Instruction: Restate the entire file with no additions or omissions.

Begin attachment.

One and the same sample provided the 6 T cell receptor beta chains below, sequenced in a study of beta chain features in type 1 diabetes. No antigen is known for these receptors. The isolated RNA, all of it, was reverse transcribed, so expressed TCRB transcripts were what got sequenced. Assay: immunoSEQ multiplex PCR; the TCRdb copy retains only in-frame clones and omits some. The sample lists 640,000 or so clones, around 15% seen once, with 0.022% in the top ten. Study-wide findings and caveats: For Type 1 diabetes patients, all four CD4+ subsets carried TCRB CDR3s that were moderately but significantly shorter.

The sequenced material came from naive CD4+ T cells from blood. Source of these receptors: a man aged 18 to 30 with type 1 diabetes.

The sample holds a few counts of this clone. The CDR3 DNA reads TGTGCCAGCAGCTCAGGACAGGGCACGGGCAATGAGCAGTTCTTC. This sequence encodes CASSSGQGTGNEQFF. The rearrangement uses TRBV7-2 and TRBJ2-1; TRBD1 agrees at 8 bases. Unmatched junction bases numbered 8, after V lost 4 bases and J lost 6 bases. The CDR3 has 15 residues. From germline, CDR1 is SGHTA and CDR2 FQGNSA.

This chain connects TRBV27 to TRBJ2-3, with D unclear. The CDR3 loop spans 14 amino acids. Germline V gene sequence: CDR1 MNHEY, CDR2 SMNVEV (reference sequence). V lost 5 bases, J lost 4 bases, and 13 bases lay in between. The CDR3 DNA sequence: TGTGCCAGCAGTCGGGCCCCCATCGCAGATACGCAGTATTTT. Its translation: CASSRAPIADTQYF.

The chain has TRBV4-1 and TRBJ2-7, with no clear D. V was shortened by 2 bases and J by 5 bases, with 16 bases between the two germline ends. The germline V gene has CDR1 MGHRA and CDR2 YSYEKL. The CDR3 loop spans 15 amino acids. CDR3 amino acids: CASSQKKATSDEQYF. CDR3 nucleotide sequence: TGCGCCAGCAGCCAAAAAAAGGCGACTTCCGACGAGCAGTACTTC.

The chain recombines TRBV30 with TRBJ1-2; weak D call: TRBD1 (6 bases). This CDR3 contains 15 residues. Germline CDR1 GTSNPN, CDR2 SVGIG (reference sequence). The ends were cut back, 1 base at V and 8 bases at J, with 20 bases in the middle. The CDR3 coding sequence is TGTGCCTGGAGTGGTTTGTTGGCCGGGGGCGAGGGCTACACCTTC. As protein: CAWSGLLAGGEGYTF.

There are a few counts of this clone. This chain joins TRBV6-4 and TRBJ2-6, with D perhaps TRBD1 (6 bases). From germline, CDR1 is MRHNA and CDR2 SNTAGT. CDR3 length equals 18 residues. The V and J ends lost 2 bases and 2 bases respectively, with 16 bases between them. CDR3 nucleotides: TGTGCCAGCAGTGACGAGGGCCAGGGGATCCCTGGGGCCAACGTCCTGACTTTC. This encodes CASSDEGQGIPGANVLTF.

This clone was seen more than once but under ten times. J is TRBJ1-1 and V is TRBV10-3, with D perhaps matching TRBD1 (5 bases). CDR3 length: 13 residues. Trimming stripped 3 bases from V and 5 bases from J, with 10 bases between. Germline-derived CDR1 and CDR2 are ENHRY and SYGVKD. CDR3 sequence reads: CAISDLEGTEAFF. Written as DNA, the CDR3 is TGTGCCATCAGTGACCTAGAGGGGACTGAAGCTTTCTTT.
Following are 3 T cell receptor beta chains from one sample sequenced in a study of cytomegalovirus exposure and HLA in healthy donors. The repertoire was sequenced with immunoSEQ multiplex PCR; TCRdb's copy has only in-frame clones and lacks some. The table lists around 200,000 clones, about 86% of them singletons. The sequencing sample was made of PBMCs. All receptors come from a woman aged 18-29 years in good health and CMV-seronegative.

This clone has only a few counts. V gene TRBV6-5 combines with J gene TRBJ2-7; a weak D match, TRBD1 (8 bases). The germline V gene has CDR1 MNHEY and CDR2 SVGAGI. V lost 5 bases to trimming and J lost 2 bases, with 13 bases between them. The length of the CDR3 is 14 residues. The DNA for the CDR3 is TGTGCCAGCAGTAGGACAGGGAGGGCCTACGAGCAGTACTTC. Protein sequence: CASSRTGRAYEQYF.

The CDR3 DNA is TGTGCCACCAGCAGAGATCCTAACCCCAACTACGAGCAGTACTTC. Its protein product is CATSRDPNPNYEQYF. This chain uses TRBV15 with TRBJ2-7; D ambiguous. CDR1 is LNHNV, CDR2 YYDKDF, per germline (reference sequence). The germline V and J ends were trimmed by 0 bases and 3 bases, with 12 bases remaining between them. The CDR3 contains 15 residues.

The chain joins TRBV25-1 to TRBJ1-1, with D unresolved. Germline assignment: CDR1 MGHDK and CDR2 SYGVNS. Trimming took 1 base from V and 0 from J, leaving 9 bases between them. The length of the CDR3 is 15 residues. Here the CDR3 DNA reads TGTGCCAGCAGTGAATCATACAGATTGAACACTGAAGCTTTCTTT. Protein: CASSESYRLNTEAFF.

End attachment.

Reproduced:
One and the same sample provided the 6 T cell receptor beta chains below, sequenced in a study of beta chain features in type 1 diabetes. No antigen is known for these receptors. The isolated RNA, all of it, was reverse transcribed, so expressed TCRB transcripts were what got sequenced. Assay: immunoSEQ multiplex PCR; the TCRdb copy retains only in-frame clones and omits some. The sample lists 640,000 or so clones, around 15% seen once, with 0.022% in the top ten. Study-wide findings and caveats: For Type 1 diabetes patients, all four CD4+ subsets carried TCRB CDR3s that were moderately but significantly shorter.

The sequenced material came from naive CD4+ T cells from blood. Source of these receptors: a man aged 18 to 30 with type 1 diabetes.

The sample holds a few counts of this clone. The CDR3 DNA reads TGTGCCAGCAGCTCAGGACAGGGCACGGGCAATGAGCAGTTCTTC. This sequence encodes CASSSGQGTGNEQFF. The rearrangement uses TRBV7-2 and TRBJ2-1; TRBD1 agrees at 8 bases. Unmatched junction bases numbered 8, after V lost 4 bases and J lost 6 bases. The CDR3 has 15 residues. From germline, CDR1 is SGHTA and CDR2 FQGNSA.

This chain connects TRBV27 to TRBJ2-3, with D unclear. The CDR3 loop spans 14 amino acids. Germline V gene sequence: CDR1 MNHEY, CDR2 SMNVEV (reference sequence). V lost 5 bases, J lost 4 bases, and 13 bases lay in between. The CDR3 DNA sequence: TGTGCCAGCAGTCGGGCCCCCATCGCAGATACGCAGTATTTT. Its translation: CASSRAPIADTQYF.

The chain has TRBV4-1 and TRBJ2-7, with no clear D. V was shortened by 2 bases and J by 5 bases, with 16 bases between the two germline ends. The germline V gene has CDR1 MGHRA and CDR2 YSYEKL. The CDR3 loop spans 15 amino acids. CDR3 amino acids: CASSQKKATSDEQYF. CDR3 nucleotide sequence: TGCGCCAGCAGCCAAAAAAAGGCGACTTCCGACGAGCAGTACTTC.

The chain recombines TRBV30 with TRBJ1-2; weak D call: TRBD1 (6 bases). This CDR3 contains 15 residues. Germline CDR1 GTSNPN, CDR2 SVGIG (reference sequence). The ends were cut back, 1 base at V and 8 bases at J, with 20 bases in the middle. The CDR3 coding sequence is TGTGCCTGGAGTGGTTTGTTGGCCGGGGGCGAGGGCTACACCTTC. As protein: CAWSGLLAGGEGYTF.

There are a few counts of this clone. This chain joins TRBV6-4 and TRBJ2-6, with D perhaps TRBD1 (6 bases). From germline, CDR1 is MRHNA and CDR2 SNTAGT. CDR3 length equals 18 residues. The V and J ends lost 2 bases and 2 bases respectively, with 16 bases between them. CDR3 nucleotides: TGTGCCAGCAGTGACGAGGGCCAGGGGATCCCTGGGGCCAACGTCCTGACTTTC. This encodes CASSDEGQGIPGANVLTF.

This clone was seen more than once but under ten times. J is TRBJ1-1 and V is TRBV10-3, with D perhaps matching TRBD1 (5 bases). CDR3 length: 13 residues. Trimming stripped 3 bases from V and 5 bases from J, with 10 bases between. Germline-derived CDR1 and CDR2 are ENHRY and SYGVKD. CDR3 sequence reads: CAISDLEGTEAFF. Written as DNA, the CDR3 is TGTGCCATCAGTGACCTAGAGGGGACTGAAGCTTTCTTT.
Following are 3 T cell receptor beta chains from one sample sequenced in a study of cytomegalovirus exposure and HLA in healthy donors. The repertoire was sequenced with immunoSEQ multiplex PCR; TCRdb's copy has only in-frame clones and lacks some. The table lists around 200,000 clones, about 86% of them singletons. The sequencing sample was made of PBMCs. All receptors come from a woman aged 18-29 years in good health and CMV-seronegative.

This clone has only a few counts. V gene TRBV6-5 combines with J gene TRBJ2-7; a weak D match, TRBD1 (8 bases). The germline V gene has CDR1 MNHEY and CDR2 SVGAGI. V lost 5 bases to trimming and J lost 2 bases, with 13 bases between them. The length of the CDR3 is 14 residues. The DNA for the CDR3 is TGTGCCAGCAGTAGGACAGGGAGGGCCTACGAGCAGTACTTC. Protein sequence: CASSRTGRAYEQYF.

The CDR3 DNA is TGTGCCACCAGCAGAGATCCTAACCCCAACTACGAGCAGTACTTC. Its protein product is CATSRDPNPNYEQYF. This chain uses TRBV15 with TRBJ2-7; D ambiguous. CDR1 is LNHNV, CDR2 YYDKDF, per germline (reference sequence). The germline V and J ends were trimmed by 0 bases and 3 bases, with 12 bases remaining between them. The CDR3 contains 15 residues.

The chain joins TRBV25-1 to TRBJ1-1, with D unresolved. Germline assignment: CDR1 MGHDK and CDR2 SYGVNS. Trimming took 1 base from V and 0 from J, leaving 9 bases between them. The length of the CDR3 is 15 residues. Here the CDR3 DNA reads TGTGCCAGCAGTGAATCATACAGATTGAACACTGAAGCTTTCTTT. Protein: CASSESYRLNTEAFF.